is not more variable than per corpo constructed puro mimic the authorial structure as outlined in the manuscript tradition […] [T]he variability of usage of function words may be used as a measure of multiple authorship, and that based on the use of these function words, the SHA appears preciso be of multiple authorship.8 8 Ed. K. Tse, F. J. Tweedie, and B. J. and L. W. Gurney, and verso cautionary note by J. Rudman (see n. 10, below).
Most historians (though by per niente means all) accept some version of the Dessau theory of single authorship.9 9 See most recently D. Rohrbacher, The play of allusion mediante the Historia ) 4–6. Durante the twentieth century, the most prominent voice calling the Dessau thesis into question was that of Per. Momigliano; see for example his ‘An unsolved problem of historical forgery: the Scriptores Historiae Augustae’ Journal of the Warburg and Courtauld Institutes 17 (1954) 22–46. D. den Hengst is one scholar who felt the need esatto revisit the question of scapolo authorship subsequent esatto the 1998 papers, suggesting that verso naive sense of single authorship was giammai longer tenable; see ‘The conversation of authorship,’ in the Emperors and historiography (Leiden 2010) 177–185, originally published mediante G. Bonamente and F. Paschoud, eds. Historiae ) 187–195. R. Baker has recently upheld per multi-authorial view of the text, con his 2014 Oxford D.Phil. thesis, ‘Verso study of verso late antique insieme of biographies [Historia Augusta]’. This disjunct between the evidence from historiography and traditional philology on the one hand, and computational analysis on the other, has seemingly led esatto per devaluation of computational methods durante classical scholarship, and made computational linguists reluctant to rete di emittenti on Echtheitskritik of Latin texts.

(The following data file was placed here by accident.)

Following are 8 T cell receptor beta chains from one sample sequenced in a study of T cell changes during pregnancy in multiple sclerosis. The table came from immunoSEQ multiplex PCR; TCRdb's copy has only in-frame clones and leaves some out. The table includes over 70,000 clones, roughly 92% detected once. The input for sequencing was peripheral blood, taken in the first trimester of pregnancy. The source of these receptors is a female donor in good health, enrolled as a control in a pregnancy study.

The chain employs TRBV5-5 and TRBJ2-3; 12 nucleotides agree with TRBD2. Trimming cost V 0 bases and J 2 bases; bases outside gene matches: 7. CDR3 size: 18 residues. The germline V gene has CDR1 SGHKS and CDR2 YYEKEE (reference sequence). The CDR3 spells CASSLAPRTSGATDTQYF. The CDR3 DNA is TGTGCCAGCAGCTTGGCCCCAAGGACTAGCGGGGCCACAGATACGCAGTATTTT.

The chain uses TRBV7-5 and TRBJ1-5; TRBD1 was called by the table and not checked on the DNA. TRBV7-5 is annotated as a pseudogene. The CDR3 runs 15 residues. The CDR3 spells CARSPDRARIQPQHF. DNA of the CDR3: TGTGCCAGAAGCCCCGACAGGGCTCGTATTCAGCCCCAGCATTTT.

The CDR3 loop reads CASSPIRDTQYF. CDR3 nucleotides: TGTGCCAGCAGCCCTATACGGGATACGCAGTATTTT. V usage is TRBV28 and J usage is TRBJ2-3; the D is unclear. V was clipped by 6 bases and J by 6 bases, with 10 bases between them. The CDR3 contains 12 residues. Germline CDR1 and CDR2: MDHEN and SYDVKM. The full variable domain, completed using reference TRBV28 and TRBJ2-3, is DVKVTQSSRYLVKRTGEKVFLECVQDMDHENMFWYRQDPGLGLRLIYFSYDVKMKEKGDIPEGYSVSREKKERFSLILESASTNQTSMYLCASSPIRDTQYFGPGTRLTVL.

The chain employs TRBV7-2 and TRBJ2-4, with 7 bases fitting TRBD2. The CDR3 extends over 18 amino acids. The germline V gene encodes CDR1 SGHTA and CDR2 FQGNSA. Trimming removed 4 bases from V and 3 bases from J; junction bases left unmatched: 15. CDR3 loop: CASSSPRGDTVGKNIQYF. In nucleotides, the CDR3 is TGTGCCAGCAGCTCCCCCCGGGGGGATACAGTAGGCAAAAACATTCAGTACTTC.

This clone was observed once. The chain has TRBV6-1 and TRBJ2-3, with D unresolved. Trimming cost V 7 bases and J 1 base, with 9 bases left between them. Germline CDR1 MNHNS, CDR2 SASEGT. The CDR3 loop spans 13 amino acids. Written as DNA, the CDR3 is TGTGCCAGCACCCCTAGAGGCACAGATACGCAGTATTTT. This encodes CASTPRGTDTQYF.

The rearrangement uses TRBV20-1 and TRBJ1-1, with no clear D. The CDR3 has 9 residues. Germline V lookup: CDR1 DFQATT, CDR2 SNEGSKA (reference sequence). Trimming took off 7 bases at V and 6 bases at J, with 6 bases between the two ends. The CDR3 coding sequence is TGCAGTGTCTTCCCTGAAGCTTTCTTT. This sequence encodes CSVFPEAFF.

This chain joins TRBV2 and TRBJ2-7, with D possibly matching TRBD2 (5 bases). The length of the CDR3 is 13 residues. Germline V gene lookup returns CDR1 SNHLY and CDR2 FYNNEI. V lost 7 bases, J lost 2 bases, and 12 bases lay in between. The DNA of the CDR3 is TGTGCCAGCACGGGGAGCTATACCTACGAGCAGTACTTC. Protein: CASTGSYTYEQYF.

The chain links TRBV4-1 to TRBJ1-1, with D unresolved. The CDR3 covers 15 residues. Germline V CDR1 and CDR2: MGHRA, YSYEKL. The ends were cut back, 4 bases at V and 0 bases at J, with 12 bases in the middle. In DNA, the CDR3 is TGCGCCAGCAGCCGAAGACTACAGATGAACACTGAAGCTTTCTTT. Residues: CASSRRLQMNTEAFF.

Additionally, Joning critique https://datingranking.net/it/the-league-review/ of the state of the art in computational HA studies durante the same issue of LLC durante 1998 and few studies have dared sicuro take up the case study afterwards.10 10 J. Rudman, ‘Non-traditional authorship attribution studies sopra the Historia Augusta: some caveats’, LLC 13 (1998) 151–57. Rudman’s critique is – sometimes unreasonably – harsh on previous scholarship, and addresses issues which are considered nowadays much less problematic than he believed them puro be in 11 Cf. Den Hengst, ‘The discussion’ (n. 9, above) 184. The problem of homonymy in word counting or minor reading errors per the transmitted manuscripts, onesto name but two examples, are giammai longer considered major impediments per automated authorship studies any more.12 12 M. Eder, ‘Mind your corpo: systematic errors sopra authorship attribution’, LLC 28 (2013) 603–614. Scholars generally have also obtained a much better understanding of the effect of genre signals or the use of sostrato corpora.13 13 P. Juola, ‘The Rowling case: Per proposed standard analytic protocol for authorship questions’, DSH 30 (2015) 100–113. Most importantly, however, the widely available computational tools available today are exponentially more powerful than what was available verso decina spillo, and stylometric analysis has seen verso tremendous growth and development.14 14 Ed. Stamatatos, ‘Verso survey of modern authorship attribution methods’, JASIST 60 (2009) 538–556. One interesting development is that previous studies sometimes adopted per fairly static conception of the phenomenon of authorship, durante the traditional sense of an auctor intellectualis. Per wealth of studies per more recent stylometry have problematized this concept, also from verso theoretical perspective, shedding light on more complex forms of collaborative authorship and translatorship, or even cases where layers of ‘editorial’ authorship should be discerned.15 15 See e.g. N.B. B. Schaalje & J. L. Hilton, ‘Who wrote Bacon? Assessing the respective roles of Francis Bacon and his secretaries sopra the production of his English works’ DSH 27 (2012) 409–425 or M. Kestemont, S. Moens & J. Deploige, ‘Collaborative authorship per the twelfth century: A stylometric study of Hildegard of Bingen and Guibert of Gembloux’ DSH 30 (2015) 199–224. As such, more subtle forms of authorship, including the phenomenon of auctores manuales, have entered the stylometric debate.